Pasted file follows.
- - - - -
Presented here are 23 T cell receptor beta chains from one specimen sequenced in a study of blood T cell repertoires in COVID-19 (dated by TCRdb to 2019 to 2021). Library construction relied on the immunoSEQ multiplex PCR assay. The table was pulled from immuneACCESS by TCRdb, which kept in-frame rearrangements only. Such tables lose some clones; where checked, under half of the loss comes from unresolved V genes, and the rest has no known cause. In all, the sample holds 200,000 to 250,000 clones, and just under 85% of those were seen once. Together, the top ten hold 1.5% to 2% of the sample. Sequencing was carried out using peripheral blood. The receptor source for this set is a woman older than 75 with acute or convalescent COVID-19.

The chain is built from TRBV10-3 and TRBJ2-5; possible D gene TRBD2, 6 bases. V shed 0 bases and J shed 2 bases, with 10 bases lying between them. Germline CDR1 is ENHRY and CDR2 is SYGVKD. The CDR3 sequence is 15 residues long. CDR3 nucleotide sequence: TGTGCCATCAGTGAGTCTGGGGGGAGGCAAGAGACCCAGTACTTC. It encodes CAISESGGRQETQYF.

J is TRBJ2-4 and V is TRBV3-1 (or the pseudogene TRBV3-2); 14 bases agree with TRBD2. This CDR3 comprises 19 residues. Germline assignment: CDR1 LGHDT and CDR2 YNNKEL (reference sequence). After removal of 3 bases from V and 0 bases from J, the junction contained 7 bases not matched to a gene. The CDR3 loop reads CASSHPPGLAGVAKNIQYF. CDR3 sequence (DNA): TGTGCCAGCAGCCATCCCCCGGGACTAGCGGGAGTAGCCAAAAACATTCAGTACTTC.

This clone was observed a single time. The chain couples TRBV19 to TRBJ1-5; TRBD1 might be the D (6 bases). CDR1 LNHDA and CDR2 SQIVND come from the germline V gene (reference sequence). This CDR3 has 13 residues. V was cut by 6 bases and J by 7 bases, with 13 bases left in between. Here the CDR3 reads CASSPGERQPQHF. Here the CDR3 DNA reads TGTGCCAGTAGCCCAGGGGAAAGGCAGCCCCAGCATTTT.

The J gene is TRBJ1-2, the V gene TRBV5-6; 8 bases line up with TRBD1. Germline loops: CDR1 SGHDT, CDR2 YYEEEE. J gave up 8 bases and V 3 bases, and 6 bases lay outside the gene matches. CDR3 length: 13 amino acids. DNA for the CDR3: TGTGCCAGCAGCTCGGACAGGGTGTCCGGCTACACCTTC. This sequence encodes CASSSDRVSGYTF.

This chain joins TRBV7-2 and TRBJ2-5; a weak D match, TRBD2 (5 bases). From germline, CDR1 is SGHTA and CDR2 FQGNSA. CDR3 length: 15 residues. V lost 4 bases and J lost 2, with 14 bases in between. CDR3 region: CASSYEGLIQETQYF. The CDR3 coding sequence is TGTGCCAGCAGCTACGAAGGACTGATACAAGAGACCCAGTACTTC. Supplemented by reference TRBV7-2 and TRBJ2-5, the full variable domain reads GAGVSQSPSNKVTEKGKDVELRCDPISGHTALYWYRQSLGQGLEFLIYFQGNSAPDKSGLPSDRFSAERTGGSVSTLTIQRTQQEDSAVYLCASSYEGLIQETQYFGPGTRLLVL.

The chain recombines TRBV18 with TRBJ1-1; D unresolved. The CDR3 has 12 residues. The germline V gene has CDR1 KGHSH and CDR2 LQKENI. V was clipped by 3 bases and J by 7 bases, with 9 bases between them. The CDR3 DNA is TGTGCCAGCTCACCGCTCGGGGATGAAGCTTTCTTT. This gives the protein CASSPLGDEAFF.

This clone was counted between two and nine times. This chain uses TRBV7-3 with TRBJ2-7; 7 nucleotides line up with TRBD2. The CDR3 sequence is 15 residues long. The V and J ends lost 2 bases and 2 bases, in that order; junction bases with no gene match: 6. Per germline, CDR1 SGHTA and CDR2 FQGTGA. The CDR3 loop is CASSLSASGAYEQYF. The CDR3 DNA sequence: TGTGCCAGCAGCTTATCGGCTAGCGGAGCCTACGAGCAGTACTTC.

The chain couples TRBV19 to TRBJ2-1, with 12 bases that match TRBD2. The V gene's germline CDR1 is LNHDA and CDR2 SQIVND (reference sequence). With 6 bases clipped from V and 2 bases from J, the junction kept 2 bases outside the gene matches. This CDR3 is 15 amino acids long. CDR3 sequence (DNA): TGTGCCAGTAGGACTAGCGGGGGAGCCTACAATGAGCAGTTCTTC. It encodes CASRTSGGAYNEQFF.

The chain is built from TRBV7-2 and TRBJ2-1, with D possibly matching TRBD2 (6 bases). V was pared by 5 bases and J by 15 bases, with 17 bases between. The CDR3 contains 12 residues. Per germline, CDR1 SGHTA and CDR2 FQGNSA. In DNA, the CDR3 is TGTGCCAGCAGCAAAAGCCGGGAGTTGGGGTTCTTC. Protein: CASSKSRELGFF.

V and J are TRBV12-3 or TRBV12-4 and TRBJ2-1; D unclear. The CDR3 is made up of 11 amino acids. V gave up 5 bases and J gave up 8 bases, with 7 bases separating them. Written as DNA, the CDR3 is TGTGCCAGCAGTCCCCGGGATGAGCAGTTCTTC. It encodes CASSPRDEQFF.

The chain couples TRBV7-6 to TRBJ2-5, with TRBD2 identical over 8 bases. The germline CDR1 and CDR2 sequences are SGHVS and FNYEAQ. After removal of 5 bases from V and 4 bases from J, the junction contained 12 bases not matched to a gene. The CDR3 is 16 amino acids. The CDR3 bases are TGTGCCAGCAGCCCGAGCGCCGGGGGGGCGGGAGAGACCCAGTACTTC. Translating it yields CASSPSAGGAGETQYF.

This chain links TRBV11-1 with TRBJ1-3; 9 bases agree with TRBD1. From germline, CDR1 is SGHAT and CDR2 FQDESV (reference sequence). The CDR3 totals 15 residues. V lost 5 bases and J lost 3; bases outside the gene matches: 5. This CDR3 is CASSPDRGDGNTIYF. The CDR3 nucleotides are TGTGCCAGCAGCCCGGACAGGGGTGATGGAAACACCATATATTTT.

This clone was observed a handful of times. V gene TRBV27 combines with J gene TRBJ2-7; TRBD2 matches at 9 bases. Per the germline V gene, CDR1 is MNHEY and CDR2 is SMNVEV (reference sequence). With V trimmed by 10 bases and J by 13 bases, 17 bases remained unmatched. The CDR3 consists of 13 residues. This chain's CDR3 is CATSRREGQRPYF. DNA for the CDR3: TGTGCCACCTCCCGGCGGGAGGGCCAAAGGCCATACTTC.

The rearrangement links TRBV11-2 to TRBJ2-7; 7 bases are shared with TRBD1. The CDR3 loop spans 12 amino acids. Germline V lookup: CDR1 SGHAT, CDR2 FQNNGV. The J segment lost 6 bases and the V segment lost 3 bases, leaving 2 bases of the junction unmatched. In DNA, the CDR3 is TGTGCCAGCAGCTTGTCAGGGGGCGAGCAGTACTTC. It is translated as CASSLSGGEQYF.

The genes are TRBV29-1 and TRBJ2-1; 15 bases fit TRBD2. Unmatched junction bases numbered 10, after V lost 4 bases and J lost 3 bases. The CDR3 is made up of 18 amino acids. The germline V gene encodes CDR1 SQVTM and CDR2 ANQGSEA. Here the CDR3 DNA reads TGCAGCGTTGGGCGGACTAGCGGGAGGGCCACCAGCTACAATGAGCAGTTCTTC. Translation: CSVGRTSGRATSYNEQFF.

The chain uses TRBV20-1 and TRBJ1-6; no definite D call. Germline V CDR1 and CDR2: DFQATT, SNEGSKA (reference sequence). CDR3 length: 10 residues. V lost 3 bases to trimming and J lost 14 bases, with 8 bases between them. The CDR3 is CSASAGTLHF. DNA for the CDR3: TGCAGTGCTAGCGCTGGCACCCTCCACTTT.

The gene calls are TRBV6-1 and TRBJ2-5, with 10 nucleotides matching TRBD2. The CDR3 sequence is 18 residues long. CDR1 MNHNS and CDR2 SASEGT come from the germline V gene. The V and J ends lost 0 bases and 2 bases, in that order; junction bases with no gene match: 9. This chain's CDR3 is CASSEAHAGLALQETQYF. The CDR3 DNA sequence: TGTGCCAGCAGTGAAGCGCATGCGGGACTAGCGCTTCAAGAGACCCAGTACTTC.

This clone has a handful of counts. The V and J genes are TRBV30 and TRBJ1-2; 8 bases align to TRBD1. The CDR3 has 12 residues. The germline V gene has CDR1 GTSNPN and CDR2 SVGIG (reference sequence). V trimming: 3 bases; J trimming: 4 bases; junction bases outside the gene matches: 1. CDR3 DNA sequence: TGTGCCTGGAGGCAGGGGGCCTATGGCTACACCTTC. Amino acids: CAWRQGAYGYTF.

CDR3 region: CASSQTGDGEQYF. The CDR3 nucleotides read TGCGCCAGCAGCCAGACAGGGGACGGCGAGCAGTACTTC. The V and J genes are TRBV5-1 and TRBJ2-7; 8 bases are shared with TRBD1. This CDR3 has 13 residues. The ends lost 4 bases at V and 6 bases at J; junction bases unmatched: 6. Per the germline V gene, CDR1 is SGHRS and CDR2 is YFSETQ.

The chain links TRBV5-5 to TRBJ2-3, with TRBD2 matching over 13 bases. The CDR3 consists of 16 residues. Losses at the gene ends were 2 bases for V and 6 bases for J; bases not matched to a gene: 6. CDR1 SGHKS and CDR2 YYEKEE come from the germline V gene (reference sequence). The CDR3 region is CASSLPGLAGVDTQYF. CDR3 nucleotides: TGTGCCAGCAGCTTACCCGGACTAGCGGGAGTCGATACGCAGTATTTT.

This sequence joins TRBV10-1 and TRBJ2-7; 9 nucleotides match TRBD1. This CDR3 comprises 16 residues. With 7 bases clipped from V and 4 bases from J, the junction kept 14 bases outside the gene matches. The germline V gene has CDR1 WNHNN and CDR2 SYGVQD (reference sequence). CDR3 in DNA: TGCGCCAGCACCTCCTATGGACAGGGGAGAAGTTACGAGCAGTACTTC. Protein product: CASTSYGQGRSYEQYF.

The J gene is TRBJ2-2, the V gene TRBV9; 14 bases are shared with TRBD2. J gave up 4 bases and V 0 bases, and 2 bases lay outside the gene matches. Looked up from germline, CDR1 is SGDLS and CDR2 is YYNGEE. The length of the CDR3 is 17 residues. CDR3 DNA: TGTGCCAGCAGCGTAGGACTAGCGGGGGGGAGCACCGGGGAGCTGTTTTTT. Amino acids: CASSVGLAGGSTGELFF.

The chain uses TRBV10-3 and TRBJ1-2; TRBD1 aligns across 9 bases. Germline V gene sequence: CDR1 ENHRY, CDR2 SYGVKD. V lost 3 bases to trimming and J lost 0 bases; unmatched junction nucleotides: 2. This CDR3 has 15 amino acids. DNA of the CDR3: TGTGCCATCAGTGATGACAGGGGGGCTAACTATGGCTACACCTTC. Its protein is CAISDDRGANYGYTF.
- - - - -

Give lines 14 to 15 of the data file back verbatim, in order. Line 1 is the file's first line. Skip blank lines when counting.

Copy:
This clone was observed a handful of times. V gene TRBV27 combines with J gene TRBJ2-7; TRBD2 matches at 9 bases. Per the germline V gene, CDR1 is MNHEY and CDR2 is SMNVEV (reference sequence). With V trimmed by 10 bases and J by 13 bases, 17 bases remained unmatched. The CDR3 consists of 13 residues. This chain's CDR3 is CATSRREGQRPYF. DNA for the CDR3: TGTGCCACCTCCCGGCGGGAGGGCCAAAGGCCATACTTC.

The rearrangement links TRBV11-2 to TRBJ2-7; 7 bases are shared with TRBD1. The CDR3 loop spans 12 amino acids. Germline V lookup: CDR1 SGHAT, CDR2 FQNNGV. The J segment lost 6 bases and the V segment lost 3 bases, leaving 2 bases of the junction unmatched. In DNA, the CDR3 is TGTGCCAGCAGCTTGTCAGGGGGCGAGCAGTACTTC. It is translated as CASSLSGGEQYF.